Kenney under fire during emergency debate in House of Commons on COVID-19 crisis in Alberta – fr

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OTTAWA – The Alberta legislature may have been silenced, but its partisan warfare was transferred to the House of Commons on Wednesday as MPs held an emergency debate on the growing number of COVID-19 cases in the province.

Edmonton NDP MP Heather McPherson called for the debate and used it to criticize the handling of the health crisis by Alberta Premier Jason Kenney, which she said drove the rate highest infection rate in North America and left the province’s health care system on the brink of crisis. collapse. “

“If you want to know why it’s so bad in Alberta, why other provinces resisted the third wave better than my province, the answer is clear: it’s Jason Kenney,” McPherson said in a keynote address. late night debate.

Kenney, according to McPherson, has failed every step of the way, taking a “Donald Trump” approach to the pandemic.

He ignored scientific evidence and calls from doctors, downplayed the severity of COVID-19, “belittled” efforts to control the spread and, even as the crisis worsened, took only “half measures To impose public health restrictions while blaming everyone. but himself for the problem, she said.

“Thanks to the embarrassing joke our provincial government has become, we have the biggest health crisis Alberta has ever seen,” McPherson said, his voice cracking at times with emotion.

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“Jason Kenney was an absolute disaster for Alberta.”

She argued that Alberta has become a “petri dish” for more deadly and contagious mutations in the COVID-19 virus that will spread across the country if nothing is done to put out the fire in the province.

McPherson urged the federal Liberal government to step in and help Albertans by getting more vaccines to warm areas of the province, improving sick leave benefits and introducing a national pharmacare plan.

But she did not spare Prime Minister Justin Trudeau from criticism.

“He’s watched what’s going on in Alberta and he hasn’t done anything because he’d rather watch Alberta burn than help Jason Kenney.

She later agreed to “rephrase” this accusation, after being reprimanded by a Liberal MP, saying the federal government had been “missing” during the Alberta crisis.

As the debate raged, Trudeau spoke to Kenney. The prime minister’s office said in a statement about the phone call that Trudeau “offered federal government support to help Alberta respond to the growing number of COVID-19 cases” as well as the “partnership between the two governments to quickly provide safe and effective solutions. vaccines for Albertans.

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Alberta Conservative MPs, some of whom served with Kenney when he was doing federal politics, opposed McPherson’s accusations of the Prime Minister’s incompetence.

“Let’s talk about federal failures and we can leave the provincial debates to the provincial legislatures instead of using this seat to attack provincial politicians who are not even there to defend themselves,” said Garnett Genuis.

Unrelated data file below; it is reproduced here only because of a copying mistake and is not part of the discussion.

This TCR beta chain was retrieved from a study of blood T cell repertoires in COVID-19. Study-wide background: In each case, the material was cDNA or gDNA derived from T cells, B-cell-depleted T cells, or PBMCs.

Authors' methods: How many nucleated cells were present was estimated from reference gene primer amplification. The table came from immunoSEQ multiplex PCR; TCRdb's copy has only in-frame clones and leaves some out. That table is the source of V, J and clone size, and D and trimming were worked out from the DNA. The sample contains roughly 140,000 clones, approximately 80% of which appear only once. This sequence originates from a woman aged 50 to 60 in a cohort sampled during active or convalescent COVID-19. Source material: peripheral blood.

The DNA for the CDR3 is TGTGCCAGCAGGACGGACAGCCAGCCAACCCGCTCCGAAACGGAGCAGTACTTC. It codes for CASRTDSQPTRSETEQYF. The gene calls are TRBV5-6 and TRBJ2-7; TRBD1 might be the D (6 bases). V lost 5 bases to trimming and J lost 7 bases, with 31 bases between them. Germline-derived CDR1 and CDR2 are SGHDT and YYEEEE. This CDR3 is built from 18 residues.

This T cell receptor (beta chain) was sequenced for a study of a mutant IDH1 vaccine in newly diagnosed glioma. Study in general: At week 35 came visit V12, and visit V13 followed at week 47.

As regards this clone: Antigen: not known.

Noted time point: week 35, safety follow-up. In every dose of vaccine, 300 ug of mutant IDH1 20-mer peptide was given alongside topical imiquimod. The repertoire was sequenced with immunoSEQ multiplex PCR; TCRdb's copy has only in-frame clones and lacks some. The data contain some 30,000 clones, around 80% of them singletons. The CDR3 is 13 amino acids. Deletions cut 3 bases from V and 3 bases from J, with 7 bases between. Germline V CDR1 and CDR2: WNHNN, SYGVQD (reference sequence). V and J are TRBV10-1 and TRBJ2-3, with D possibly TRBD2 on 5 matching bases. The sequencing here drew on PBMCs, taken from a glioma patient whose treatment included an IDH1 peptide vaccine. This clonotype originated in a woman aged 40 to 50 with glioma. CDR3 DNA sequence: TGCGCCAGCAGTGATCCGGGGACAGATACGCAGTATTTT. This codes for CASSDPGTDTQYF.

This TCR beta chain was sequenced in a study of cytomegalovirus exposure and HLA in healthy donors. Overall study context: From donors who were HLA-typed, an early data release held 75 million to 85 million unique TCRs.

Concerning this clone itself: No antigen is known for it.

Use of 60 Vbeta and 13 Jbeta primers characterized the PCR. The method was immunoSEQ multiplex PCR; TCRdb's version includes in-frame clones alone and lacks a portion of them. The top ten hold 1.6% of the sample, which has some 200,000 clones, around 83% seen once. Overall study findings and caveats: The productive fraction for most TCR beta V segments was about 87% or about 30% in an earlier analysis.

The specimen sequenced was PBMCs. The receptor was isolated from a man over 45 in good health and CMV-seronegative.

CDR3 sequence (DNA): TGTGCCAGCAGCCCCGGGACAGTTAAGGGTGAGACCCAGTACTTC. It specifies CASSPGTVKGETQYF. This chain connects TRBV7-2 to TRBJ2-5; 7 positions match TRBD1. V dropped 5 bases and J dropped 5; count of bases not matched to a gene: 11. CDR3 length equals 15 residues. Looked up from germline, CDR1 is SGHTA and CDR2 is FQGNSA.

Kenney’s government abruptly suspended the Alberta legislature earlier this week.

Calgary MP Michelle Rempel Garner, Conservative health critic, said other Canadians need to understand that Alberta was in deep economic recession before the pandemic hit and lockdowns made matters worse.

It’s not that Albertans don’t want to follow public health orders, she argued, it’s that “people need to eat”.

“It is very paternalistic to just say that people who may not follow the restrictions are doing so from a place that looks like a bourgeois contempt for the law… Lockdown is a luxury for a lot of people in my community. . It’s just the reality.

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Health Minister Patty Hajdu said she shares McPherson’s concerns about what is happening in Alberta. She said Ottawa has offered support to Kenney, as it has in other provinces, and that she will be there for Albertans.

Yet she pointed out that 80% of the Eighty percent of the hundreds of billions of dollars spent on pandemic relief came from the federal government.

Conservative MPs from Alberta blamed their province’s woes squarely on the federal government’s inability to provide a stable supply of vaccines in February and March, when production issues repeatedly delayed scheduled deliveries.

But Hajdu noted that 17.2 million doses of vaccine have now been delivered across the country, placing Canada third in the G20 in terms of vaccination rates, and vaccine deliveries are steadily increasing.

As for directing more vaccines to warm areas of the province, Hajdu said it was strictly up to Alberta to decide how to allocate its share of vaccines. It could, as Ontario did, choose to give priority access to people in the hardest-hit areas, she said.

Tory MPs have repeatedly referred to the fact that the UK, which led the world in vaccinations during the winter, is now reopening as Canada struggles to cope with a third wave of COVID -19.

But Hajdu said vaccines are only part of the answer. She noted that the UK has much stricter public health restrictions than those imposed in Alberta and some other provinces.

This report by The Canadian Press was first published on May 5, 2021.

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